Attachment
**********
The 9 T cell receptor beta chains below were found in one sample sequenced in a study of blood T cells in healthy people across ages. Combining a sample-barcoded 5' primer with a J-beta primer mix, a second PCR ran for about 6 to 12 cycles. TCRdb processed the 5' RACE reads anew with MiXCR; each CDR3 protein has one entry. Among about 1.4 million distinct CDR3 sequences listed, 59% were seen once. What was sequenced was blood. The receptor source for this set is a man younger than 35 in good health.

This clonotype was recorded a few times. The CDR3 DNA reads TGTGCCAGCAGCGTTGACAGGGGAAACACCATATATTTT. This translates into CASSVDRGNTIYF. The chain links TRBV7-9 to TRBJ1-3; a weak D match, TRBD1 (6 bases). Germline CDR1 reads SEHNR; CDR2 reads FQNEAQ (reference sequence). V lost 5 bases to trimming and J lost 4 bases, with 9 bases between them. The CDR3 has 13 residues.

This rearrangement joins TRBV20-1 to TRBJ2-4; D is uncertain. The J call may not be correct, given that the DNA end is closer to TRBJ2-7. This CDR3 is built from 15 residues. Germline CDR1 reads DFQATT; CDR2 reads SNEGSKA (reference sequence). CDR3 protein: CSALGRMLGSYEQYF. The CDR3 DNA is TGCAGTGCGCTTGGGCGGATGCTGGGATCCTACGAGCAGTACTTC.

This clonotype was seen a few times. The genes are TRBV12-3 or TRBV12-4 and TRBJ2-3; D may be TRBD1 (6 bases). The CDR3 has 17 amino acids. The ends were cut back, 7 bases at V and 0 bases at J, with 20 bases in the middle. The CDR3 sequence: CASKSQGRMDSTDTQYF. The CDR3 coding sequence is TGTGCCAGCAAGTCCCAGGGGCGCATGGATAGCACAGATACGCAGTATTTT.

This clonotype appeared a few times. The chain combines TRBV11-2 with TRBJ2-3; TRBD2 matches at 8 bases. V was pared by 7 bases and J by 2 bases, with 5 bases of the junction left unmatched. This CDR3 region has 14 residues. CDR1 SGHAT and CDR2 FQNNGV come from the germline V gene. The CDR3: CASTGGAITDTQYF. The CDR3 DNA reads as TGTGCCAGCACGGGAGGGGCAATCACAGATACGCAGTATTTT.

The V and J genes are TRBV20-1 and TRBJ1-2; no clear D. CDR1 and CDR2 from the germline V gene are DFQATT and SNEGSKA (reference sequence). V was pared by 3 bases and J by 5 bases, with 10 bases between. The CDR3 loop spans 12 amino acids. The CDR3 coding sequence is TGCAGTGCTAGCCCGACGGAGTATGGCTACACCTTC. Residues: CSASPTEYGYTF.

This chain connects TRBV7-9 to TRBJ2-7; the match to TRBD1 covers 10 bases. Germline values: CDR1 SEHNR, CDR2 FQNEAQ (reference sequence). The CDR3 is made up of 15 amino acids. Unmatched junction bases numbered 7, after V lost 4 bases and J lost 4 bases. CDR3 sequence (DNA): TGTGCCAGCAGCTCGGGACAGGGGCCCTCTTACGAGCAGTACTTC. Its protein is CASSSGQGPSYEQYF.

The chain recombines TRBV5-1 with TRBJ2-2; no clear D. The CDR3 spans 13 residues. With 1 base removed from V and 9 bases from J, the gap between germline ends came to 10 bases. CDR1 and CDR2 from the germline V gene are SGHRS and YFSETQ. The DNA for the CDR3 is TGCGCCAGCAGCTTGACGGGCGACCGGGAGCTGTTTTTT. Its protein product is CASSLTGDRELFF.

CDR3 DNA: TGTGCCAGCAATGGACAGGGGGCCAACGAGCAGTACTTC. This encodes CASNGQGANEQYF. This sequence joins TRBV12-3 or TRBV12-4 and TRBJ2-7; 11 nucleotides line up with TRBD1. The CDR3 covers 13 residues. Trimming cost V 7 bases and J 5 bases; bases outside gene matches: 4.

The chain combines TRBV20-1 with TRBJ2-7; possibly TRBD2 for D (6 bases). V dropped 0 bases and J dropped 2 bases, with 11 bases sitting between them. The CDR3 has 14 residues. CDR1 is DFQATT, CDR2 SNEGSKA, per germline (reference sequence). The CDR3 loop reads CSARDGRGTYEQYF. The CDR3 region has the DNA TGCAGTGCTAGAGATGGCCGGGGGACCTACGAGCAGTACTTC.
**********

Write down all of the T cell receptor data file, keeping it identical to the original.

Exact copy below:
The 9 T cell receptor beta chains below were found in one sample sequenced in a study of blood T cells in healthy people across ages. Combining a sample-barcoded 5' primer with a J-beta primer mix, a second PCR ran for about 6 to 12 cycles. TCRdb processed the 5' RACE reads anew with MiXCR; each CDR3 protein has one entry. Among about 1.4 million distinct CDR3 sequences listed, 59% were seen once. What was sequenced was blood. The receptor source for this set is a man younger than 35 in good health.

This clonotype was recorded a few times. The CDR3 DNA reads TGTGCCAGCAGCGTTGACAGGGGAAACACCATATATTTT. This translates into CASSVDRGNTIYF. The chain links TRBV7-9 to TRBJ1-3; a weak D match, TRBD1 (6 bases). Germline CDR1 reads SEHNR; CDR2 reads FQNEAQ (reference sequence). V lost 5 bases to trimming and J lost 4 bases, with 9 bases between them. The CDR3 has 13 residues.

This rearrangement joins TRBV20-1 to TRBJ2-4; D is uncertain. The J call may not be correct, given that the DNA end is closer to TRBJ2-7. This CDR3 is built from 15 residues. Germline CDR1 reads DFQATT; CDR2 reads SNEGSKA (reference sequence). CDR3 protein: CSALGRMLGSYEQYF. The CDR3 DNA is TGCAGTGCGCTTGGGCGGATGCTGGGATCCTACGAGCAGTACTTC.

This clonotype was seen a few times. The genes are TRBV12-3 or TRBV12-4 and TRBJ2-3; D may be TRBD1 (6 bases). The CDR3 has 17 amino acids. The ends were cut back, 7 bases at V and 0 bases at J, with 20 bases in the middle. The CDR3 sequence: CASKSQGRMDSTDTQYF. The CDR3 coding sequence is TGTGCCAGCAAGTCCCAGGGGCGCATGGATAGCACAGATACGCAGTATTTT.

This clonotype appeared a few times. The chain combines TRBV11-2 with TRBJ2-3; TRBD2 matches at 8 bases. V was pared by 7 bases and J by 2 bases, with 5 bases of the junction left unmatched. This CDR3 region has 14 residues. CDR1 SGHAT and CDR2 FQNNGV come from the germline V gene. The CDR3: CASTGGAITDTQYF. The CDR3 DNA reads as TGTGCCAGCACGGGAGGGGCAATCACAGATACGCAGTATTTT.

The V and J genes are TRBV20-1 and TRBJ1-2; no clear D. CDR1 and CDR2 from the germline V gene are DFQATT and SNEGSKA (reference sequence). V was pared by 3 bases and J by 5 bases, with 10 bases between. The CDR3 loop spans 12 amino acids. The CDR3 coding sequence is TGCAGTGCTAGCCCGACGGAGTATGGCTACACCTTC. Residues: CSASPTEYGYTF.

This chain connects TRBV7-9 to TRBJ2-7; the match to TRBD1 covers 10 bases. Germline values: CDR1 SEHNR, CDR2 FQNEAQ (reference sequence). The CDR3 is made up of 15 amino acids. Unmatched junction bases numbered 7, after V lost 4 bases and J lost 4 bases. CDR3 sequence (DNA): TGTGCCAGCAGCTCGGGACAGGGGCCCTCTTACGAGCAGTACTTC. Its protein is CASSSGQGPSYEQYF.

The chain recombines TRBV5-1 with TRBJ2-2; no clear D. The CDR3 spans 13 residues. With 1 base removed from V and 9 bases from J, the gap between germline ends came to 10 bases. CDR1 and CDR2 from the germline V gene are SGHRS and YFSETQ. The DNA for the CDR3 is TGCGCCAGCAGCTTGACGGGCGACCGGGAGCTGTTTTTT. Its protein product is CASSLTGDRELFF.

CDR3 DNA: TGTGCCAGCAATGGACAGGGGGCCAACGAGCAGTACTTC. This encodes CASNGQGANEQYF. This sequence joins TRBV12-3 or TRBV12-4 and TRBJ2-7; 11 nucleotides line up with TRBD1. The CDR3 covers 13 residues. Trimming cost V 7 bases and J 5 bases; bases outside gene matches: 4.

The chain combines TRBV20-1 with TRBJ2-7; possibly TRBD2 for D (6 bases). V dropped 0 bases and J dropped 2 bases, with 11 bases sitting between them. The CDR3 has 14 residues. CDR1 is DFQATT, CDR2 SNEGSKA, per germline (reference sequence). The CDR3 loop reads CSARDGRGTYEQYF. The CDR3 region has the DNA TGCAGTGCTAGAGATGGCCGGGGGACCTACGAGCAGTACTTC.